The EU Parliament has had its final vote on the energy performance of buildings including the installation of EV charging infrastructure. The rules differ from the EU Commission’s initial proposal as it asks for less charging opportunities.
The revised Energy Performance of Buildings Directive applies to residential buildings with more than ten parking spaces. These new buildings or buildings undergoing major renovations must now be equipped with the dedicated infrastructure (power lines’ ducting) suitable to allow for the subsequent installation of a recharging point for all parking spaces.
The same requirement will apply to (new and major renovation of) non-residential buildings with more than 10 parking spaces, but only for 20% of parking spaces. For such buildings, at least one recharging point will also have to be installed and made available for users.
Furthermore, EU Member States must lay down requirements for the installation of a minimum number of charging points for all non-residential buildings with more than 20 parking spaces, by 1 January 2025.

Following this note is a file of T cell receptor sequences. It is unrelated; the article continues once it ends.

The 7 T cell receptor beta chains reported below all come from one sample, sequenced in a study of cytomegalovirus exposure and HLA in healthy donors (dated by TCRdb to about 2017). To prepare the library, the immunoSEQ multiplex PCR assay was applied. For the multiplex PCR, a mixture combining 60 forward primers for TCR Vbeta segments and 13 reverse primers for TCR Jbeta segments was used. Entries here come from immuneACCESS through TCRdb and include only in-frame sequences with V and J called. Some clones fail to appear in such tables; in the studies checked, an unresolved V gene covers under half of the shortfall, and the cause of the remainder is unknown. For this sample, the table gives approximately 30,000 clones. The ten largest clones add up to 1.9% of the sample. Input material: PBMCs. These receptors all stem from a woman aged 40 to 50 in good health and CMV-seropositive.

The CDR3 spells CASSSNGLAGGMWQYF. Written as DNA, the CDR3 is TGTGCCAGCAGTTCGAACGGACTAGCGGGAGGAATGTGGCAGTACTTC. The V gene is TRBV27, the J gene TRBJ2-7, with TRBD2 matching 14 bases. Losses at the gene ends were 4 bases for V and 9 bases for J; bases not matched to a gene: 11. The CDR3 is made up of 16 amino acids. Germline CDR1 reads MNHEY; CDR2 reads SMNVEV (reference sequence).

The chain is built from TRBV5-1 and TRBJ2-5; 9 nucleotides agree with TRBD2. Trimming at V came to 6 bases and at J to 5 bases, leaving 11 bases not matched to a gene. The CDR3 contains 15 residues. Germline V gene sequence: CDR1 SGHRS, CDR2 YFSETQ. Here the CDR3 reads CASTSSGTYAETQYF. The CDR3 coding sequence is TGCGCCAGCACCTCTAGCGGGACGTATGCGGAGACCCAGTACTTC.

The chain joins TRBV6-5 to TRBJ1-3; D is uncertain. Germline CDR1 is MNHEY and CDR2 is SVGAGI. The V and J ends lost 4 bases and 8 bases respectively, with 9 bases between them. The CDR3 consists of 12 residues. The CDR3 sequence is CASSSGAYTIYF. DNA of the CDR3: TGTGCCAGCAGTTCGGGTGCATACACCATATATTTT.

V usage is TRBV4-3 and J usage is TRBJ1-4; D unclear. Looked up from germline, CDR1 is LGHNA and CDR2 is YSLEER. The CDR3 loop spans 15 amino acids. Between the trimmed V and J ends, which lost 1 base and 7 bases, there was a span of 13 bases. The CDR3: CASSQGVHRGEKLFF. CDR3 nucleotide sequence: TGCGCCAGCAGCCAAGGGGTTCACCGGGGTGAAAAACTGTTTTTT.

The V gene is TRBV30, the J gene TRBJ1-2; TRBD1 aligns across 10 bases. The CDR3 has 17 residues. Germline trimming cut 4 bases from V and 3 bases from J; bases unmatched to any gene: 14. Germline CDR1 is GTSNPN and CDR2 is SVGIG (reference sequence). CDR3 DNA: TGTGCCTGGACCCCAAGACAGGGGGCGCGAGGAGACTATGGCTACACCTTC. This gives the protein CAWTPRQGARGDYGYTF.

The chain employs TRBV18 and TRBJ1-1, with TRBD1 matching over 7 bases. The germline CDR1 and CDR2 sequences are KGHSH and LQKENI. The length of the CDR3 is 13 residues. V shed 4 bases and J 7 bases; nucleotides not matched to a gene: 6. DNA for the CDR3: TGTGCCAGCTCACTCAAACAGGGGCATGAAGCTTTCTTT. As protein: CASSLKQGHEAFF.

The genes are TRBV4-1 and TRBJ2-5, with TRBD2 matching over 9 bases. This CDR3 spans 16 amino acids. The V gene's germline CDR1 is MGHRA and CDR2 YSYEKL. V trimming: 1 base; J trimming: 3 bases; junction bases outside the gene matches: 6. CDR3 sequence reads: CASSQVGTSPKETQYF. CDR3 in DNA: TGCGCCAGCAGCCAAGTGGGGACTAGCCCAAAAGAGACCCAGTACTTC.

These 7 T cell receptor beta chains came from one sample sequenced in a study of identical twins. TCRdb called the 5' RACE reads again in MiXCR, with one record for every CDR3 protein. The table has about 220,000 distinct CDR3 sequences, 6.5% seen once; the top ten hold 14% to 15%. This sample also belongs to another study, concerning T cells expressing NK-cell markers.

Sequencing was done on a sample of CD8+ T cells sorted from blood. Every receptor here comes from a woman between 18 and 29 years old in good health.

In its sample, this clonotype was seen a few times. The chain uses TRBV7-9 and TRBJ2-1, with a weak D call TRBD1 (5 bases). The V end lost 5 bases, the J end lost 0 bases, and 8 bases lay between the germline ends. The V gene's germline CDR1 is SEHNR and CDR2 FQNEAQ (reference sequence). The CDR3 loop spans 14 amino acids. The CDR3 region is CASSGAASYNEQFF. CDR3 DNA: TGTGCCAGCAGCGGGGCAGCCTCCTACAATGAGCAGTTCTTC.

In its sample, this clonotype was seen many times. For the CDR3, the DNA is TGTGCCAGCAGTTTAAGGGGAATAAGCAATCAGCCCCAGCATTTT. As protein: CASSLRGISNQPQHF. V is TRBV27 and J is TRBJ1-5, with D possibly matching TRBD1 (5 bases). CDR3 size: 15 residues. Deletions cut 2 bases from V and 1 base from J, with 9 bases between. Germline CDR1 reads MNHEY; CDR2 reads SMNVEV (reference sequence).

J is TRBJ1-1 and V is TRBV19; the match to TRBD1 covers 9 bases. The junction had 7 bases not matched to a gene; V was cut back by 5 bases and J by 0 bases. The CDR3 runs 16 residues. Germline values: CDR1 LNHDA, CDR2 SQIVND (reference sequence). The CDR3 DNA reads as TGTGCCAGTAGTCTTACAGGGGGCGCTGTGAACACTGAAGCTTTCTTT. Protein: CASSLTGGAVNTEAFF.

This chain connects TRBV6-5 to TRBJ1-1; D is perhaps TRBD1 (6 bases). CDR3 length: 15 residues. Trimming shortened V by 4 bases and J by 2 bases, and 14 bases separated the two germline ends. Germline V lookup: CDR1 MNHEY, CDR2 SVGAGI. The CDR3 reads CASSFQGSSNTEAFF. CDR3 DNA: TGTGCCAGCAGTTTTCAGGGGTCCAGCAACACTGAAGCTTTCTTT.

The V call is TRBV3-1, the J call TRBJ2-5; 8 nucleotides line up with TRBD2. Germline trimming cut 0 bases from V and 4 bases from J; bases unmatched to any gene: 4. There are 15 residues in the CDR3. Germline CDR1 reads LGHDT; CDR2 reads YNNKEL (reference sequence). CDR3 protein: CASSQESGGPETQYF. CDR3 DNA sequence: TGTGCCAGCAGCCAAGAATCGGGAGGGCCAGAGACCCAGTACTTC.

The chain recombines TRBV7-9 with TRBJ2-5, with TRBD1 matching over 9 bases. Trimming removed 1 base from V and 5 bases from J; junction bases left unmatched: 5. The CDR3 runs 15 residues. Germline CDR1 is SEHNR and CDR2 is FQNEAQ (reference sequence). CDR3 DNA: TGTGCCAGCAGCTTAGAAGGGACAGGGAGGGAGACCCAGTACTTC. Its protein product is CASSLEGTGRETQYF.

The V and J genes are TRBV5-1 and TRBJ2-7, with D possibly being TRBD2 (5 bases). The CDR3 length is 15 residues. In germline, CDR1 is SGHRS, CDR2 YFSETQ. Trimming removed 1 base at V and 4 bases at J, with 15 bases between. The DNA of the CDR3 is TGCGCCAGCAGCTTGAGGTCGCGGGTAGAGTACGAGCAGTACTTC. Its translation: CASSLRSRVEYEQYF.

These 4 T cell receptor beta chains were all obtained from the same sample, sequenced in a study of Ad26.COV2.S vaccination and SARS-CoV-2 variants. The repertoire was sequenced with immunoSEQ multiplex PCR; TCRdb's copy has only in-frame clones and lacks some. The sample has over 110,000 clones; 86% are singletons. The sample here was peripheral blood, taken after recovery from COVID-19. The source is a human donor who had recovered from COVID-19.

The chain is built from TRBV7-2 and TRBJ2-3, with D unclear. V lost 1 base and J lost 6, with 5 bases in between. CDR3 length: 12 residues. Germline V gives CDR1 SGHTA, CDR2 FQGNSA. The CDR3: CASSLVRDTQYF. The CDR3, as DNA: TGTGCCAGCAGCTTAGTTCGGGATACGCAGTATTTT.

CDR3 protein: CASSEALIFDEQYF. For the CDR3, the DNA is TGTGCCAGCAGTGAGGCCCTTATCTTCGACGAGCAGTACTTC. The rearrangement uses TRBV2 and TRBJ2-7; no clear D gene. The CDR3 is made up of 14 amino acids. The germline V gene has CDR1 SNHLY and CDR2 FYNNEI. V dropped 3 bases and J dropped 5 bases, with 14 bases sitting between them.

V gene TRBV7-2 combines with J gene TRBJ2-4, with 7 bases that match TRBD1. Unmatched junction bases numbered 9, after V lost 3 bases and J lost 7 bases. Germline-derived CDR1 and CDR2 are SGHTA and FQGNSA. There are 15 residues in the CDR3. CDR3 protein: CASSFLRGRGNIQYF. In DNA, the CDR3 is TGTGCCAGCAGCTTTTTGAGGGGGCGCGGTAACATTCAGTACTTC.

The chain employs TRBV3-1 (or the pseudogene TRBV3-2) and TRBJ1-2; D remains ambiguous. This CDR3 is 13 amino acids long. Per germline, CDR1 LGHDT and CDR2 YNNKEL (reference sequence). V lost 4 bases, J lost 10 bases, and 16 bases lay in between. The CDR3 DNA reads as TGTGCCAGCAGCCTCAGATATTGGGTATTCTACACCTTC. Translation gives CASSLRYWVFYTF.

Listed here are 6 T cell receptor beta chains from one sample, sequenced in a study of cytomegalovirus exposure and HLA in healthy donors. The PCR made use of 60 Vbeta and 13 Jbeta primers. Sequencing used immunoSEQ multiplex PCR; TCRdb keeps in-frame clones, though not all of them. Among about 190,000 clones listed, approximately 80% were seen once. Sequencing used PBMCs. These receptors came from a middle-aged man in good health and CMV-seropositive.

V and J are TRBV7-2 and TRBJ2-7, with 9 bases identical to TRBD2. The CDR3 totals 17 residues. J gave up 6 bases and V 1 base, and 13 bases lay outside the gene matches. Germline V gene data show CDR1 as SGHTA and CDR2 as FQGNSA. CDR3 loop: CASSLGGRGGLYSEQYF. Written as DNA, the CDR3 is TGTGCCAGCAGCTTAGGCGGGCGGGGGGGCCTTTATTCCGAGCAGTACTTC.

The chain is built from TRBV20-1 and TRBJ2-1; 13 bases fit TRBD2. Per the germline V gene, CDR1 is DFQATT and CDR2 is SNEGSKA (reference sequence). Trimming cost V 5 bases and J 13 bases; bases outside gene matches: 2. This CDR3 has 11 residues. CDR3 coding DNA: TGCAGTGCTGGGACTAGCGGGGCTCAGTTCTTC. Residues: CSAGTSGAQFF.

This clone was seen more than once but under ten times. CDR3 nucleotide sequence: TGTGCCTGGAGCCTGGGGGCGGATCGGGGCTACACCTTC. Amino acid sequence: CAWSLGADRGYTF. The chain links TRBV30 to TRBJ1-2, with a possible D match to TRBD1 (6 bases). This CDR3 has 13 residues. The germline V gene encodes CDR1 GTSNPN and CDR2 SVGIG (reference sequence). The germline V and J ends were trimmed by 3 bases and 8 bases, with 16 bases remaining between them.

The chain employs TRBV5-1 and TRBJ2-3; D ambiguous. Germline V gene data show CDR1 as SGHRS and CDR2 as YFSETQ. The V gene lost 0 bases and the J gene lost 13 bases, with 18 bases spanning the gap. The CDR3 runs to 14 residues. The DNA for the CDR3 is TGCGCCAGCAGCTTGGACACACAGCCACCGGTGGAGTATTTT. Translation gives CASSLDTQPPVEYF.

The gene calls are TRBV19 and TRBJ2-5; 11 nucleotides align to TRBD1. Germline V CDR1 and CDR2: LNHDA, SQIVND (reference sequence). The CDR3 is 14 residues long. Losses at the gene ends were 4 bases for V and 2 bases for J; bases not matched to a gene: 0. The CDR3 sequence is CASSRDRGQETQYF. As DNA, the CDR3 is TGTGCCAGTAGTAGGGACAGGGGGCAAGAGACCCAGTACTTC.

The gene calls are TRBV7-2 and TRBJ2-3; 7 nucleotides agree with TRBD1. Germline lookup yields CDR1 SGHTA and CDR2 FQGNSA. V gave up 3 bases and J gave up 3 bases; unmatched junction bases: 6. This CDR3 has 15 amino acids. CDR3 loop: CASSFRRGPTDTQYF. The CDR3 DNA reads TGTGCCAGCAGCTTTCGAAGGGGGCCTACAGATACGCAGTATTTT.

In general, the Directive requires the countries to simplify the deployment of recharging points in buildings by adapting permitting and approval procedures accordingly.
For the revised directive on Energy Performance of Buildings to become law after the EU Parliament has now given its approval, the Council of Ministers will have to finalise its formal agreement in an upcoming Council meeting in the coming weeks. Once they endorsed the Directive, it will be followed shortly by the publication of the text in the Official Journal of the Union, which will enter into force 20 days after publication. Member States will then have to transpose the new elements of the Directive into national law within 20 months.